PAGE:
Nigel Farage to Eurosceptics: Stop bitching and start campaigning
Nigel Farage has told No campaigners to "stop moaning, stop bitching" or risk losing the EU referendum.
The UKIP leader said the No side needed to "get off its backside", with the Yes side "in full flight".
He said UKIP would not be applying to lead the official No campaign, but would "mobilise a people's army" in favour of leaving the European Union.
"We are taking the lead on the ground," he said and would launch hundreds of public meetings from September.
This was in contrast to "wait and see" tactics he said were being favoured by Conservative and Labour Eurosceptics.
Mr Farage told BBC 5 live he knew UKIP would not lead the No campaign and that there were two groups competing to be the official No campaign in the referendum on whether the UK should remain a member of the European Union.
But he accused some Conservative Eurosceptics of being "consumed by rather petty jealousies".
Mr Farage said his message to them was: "Stop moaning, stop bitching and get off your backsides and help us win this referendum."
No campaigns - By Robin Brant
With friends like these... that's what Nigel Farage may be thinking today after a No campaign set up and part financed by the man who gave £1m to UKIP last year made it clear it doesn't want him to front the campaign. www.theknow.eu is yet to officially launch, and it is only one of several No campaigns in the mix but it is up and running and its chief executive is distancing the operation from UKIP and its leader. Liz Bilney told me it would be "absolutely perfect" if Nigel Farage and his party want to "fall into line" behind the campaign she's running, but she wants it to be non-political.
Her longtime boss Arron Banks, who opened his chequebook for UKIP last autumn, agrees with her, she told me. In explaining that they want to be more "far reaching" in their appeal they echo the concerns that prominent UKIP figures Patrick O'Flynn and Suzanne Evans voiced in the aftermath of the election.
In a speech in London outlining the themes the party believes can win the EU referendum for the No side, Mr Farage stopped short of ruling himself out as leader of the official campaign.
But he said: "What we will do is play our part in this campaign. At the moment there are two competing bodies: one very much a Westminster club, one very much an outside the Westminster club.
"There's merit in what both of those organisations are trying to do. We as a party... will make our minds up about which of those teams we will back, although privately, I hope... there will be a coming together."
UKIP would work with anybody in the Eurosceptic movement, he said, adding: "There'll be no negativity from us once they've got off their backsides and decided to join this fight."
Asked if he would step back from a campaign role if his presence jeopardised the outcome of the vote, Mr Farage said "Well, obviously."
But he added: "Whatever my shortcomings are, and they may be many, I think I'm probably better than no-one in going out to do this [ground campaign]."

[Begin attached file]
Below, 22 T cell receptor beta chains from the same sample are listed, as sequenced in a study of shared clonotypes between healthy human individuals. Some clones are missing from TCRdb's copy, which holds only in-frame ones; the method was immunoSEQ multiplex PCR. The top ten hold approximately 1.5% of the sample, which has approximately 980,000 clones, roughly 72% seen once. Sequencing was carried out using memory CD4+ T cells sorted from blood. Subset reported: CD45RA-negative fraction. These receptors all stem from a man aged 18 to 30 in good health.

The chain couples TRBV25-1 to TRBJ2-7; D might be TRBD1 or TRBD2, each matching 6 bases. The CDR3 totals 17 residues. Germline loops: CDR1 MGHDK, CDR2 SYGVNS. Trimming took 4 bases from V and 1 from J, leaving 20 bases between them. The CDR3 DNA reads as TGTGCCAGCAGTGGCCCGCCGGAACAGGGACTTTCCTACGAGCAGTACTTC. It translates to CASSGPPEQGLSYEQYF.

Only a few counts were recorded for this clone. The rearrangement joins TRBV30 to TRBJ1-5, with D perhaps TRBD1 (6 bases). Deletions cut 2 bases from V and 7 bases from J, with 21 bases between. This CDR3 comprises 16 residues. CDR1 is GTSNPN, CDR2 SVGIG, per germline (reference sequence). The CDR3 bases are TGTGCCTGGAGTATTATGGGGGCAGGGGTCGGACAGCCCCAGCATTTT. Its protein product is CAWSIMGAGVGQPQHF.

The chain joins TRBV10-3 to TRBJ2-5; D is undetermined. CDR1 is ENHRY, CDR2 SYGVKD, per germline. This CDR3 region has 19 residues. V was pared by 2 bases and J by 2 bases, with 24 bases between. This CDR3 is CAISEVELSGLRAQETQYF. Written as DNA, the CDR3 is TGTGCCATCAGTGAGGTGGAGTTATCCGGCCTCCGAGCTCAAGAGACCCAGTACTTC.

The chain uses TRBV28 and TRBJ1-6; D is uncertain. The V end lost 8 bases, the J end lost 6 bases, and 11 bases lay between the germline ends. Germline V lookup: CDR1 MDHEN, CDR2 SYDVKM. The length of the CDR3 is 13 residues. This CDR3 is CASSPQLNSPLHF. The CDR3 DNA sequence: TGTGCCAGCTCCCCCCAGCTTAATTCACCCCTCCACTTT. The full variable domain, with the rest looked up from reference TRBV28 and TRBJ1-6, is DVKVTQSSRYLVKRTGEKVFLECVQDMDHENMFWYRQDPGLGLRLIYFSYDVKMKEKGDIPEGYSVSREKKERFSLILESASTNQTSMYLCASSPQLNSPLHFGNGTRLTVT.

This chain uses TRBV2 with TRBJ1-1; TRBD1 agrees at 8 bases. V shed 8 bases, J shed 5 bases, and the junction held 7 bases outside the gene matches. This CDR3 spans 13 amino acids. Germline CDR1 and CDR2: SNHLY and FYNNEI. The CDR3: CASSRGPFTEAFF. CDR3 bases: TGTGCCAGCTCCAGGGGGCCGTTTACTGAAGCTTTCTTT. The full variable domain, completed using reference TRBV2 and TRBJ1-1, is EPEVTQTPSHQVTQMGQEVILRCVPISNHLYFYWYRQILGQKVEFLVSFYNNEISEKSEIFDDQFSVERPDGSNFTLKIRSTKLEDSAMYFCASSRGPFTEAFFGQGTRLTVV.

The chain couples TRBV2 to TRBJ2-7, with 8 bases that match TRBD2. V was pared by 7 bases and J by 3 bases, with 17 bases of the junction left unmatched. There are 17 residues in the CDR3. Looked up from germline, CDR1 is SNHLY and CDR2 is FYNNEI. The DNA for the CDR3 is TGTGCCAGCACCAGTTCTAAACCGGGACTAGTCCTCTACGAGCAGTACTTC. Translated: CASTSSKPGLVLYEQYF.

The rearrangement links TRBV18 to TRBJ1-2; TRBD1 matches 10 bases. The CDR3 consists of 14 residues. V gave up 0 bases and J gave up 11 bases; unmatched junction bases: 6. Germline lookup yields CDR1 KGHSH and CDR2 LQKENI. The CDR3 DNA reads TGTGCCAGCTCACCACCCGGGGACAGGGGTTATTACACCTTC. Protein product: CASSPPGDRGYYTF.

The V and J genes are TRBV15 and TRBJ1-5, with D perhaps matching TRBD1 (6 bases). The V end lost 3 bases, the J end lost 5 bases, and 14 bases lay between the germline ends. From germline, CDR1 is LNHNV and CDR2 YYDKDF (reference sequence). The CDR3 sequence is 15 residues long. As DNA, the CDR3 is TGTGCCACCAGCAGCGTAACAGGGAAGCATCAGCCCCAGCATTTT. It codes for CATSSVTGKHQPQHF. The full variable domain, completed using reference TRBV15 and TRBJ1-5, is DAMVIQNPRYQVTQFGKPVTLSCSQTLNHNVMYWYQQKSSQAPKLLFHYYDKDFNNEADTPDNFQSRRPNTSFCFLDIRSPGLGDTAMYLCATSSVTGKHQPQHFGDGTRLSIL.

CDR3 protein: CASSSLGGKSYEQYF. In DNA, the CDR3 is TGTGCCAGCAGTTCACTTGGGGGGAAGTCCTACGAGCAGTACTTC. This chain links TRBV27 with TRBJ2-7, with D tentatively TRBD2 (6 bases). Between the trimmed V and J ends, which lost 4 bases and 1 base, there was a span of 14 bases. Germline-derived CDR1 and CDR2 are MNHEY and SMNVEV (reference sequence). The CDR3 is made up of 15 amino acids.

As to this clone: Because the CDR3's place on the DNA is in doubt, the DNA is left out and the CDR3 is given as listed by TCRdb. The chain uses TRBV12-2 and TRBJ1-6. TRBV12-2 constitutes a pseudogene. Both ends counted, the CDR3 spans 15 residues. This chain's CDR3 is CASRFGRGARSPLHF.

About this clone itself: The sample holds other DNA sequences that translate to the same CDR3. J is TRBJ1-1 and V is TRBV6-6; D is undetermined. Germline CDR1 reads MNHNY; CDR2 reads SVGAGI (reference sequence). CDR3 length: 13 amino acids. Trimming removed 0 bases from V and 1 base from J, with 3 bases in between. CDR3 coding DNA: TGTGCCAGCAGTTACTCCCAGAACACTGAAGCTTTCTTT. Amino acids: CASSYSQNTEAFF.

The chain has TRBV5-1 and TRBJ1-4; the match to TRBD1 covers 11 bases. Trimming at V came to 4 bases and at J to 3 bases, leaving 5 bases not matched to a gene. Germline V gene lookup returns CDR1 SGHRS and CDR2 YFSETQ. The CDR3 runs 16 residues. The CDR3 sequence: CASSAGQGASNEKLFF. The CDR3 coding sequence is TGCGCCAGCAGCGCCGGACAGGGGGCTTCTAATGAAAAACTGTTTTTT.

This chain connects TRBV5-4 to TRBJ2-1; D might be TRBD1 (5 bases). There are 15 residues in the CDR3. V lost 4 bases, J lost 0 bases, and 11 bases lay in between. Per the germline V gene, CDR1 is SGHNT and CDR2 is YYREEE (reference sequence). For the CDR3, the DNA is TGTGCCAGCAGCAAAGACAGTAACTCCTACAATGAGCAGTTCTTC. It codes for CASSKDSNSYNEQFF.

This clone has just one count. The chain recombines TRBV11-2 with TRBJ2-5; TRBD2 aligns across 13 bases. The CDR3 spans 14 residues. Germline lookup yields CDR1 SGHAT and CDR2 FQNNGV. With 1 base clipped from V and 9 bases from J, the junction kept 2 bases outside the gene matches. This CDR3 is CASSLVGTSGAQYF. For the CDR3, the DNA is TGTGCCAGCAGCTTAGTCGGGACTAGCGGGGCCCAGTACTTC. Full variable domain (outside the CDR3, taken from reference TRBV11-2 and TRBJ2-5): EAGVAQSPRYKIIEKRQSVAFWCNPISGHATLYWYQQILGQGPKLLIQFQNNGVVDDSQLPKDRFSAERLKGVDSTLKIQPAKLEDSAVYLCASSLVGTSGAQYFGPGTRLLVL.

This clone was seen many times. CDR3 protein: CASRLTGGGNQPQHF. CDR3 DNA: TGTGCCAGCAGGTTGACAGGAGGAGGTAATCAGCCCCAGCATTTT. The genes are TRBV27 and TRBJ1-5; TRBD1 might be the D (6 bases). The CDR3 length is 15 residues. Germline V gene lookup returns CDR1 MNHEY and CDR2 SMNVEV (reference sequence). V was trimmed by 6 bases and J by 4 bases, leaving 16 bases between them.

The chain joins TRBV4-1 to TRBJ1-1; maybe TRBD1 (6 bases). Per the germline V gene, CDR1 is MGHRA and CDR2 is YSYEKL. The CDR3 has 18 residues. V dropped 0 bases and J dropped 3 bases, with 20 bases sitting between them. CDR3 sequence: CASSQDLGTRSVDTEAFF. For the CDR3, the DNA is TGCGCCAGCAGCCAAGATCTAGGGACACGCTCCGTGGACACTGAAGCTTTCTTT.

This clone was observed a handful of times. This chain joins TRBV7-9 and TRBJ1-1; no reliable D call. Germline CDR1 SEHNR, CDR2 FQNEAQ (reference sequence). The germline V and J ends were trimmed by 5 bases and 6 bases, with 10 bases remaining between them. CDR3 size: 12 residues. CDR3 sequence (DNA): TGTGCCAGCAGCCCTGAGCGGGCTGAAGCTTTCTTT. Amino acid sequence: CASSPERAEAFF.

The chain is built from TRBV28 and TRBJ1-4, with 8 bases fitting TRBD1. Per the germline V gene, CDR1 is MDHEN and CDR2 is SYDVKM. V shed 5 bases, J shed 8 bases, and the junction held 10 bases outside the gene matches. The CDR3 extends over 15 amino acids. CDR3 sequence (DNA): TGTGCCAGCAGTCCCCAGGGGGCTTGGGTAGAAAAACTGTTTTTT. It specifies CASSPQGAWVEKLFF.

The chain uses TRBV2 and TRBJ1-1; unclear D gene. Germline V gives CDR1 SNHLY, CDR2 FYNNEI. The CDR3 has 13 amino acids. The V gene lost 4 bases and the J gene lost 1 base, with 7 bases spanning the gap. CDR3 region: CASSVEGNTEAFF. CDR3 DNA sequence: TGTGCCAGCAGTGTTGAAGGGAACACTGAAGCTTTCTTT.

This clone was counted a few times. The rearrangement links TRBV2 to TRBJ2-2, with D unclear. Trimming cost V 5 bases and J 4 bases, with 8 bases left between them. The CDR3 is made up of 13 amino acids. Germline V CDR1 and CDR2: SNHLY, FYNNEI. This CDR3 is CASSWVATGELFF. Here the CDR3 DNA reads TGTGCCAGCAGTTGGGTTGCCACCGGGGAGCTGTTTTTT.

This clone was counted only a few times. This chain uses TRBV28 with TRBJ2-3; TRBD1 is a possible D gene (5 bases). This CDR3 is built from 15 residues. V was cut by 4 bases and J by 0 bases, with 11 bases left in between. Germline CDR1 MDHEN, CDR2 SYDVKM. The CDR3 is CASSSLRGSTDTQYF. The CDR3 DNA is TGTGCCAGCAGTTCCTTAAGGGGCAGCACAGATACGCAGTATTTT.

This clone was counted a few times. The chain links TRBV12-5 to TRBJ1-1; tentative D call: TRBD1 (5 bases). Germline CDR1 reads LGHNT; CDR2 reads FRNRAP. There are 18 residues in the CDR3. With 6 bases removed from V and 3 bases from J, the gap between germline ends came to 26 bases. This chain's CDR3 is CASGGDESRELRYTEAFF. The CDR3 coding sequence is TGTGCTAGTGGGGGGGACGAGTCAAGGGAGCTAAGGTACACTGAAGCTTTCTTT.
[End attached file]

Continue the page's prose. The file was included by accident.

Responding to a question on whether Boris Johnson should take the lead, Mr Farage said the Tory London mayor and MP had the advantage of being well-known but would need a "damascene conversion".
"I would say, 'come on Boris, see the light, come on in the water's lovely'," he added.
In an interview with BBC Radio 4's Today programme, Mr Farage said Mr Cameron must not continue to go "unchallenged" in his EU renegotiations.
He said the PM's strategy was solely focused on migrant benefits, which he said failed to address public concerns about the free movement of people, sovereignty and the cost of EU membership.
The leader of the No campaign, Mr Farage argued, needed to be someone who could best take the fight to Mr Cameron on TV and radio and "make the arguments that real folk care about it".
"We cannot pretend, as some in Westminster are doing, that we can ignore the question of open borders; that, I think, in the end will be the key to who wins this referendum," he added.
Asked about Labour leadership hopeful Jeremy Corbyn, Mr Farage said that "underneath his pretence that he wants us to stay in the EU I suspect there is a Eurosceptic bursting to get out, so if he does win the leadership it will be very interesting".
In an interview with the BBC while in Vietnam, Mr Cameron said he wanted to get on with the EU referendum - which has to be held by the end of 2017 - but said there was "no point" in holding it until negotiations were complete.
'Now the negotiation is under way, technical talks are happening now in Brussels, trying to fix the things like getting out of ever closer union which we never wanted to belong to, making sure Europe's competitive, frankly making sure Europe speeds up and signs trade deals with places like Vietnam more quickly, so all these things will happen and then we'll hold the referendum," he said.
When asked if there were any circumstances under which he would recommend people to vote 'no' in the referendum Mr Cameron said he ruled "nothing out" if he didn't get the changes he wanted.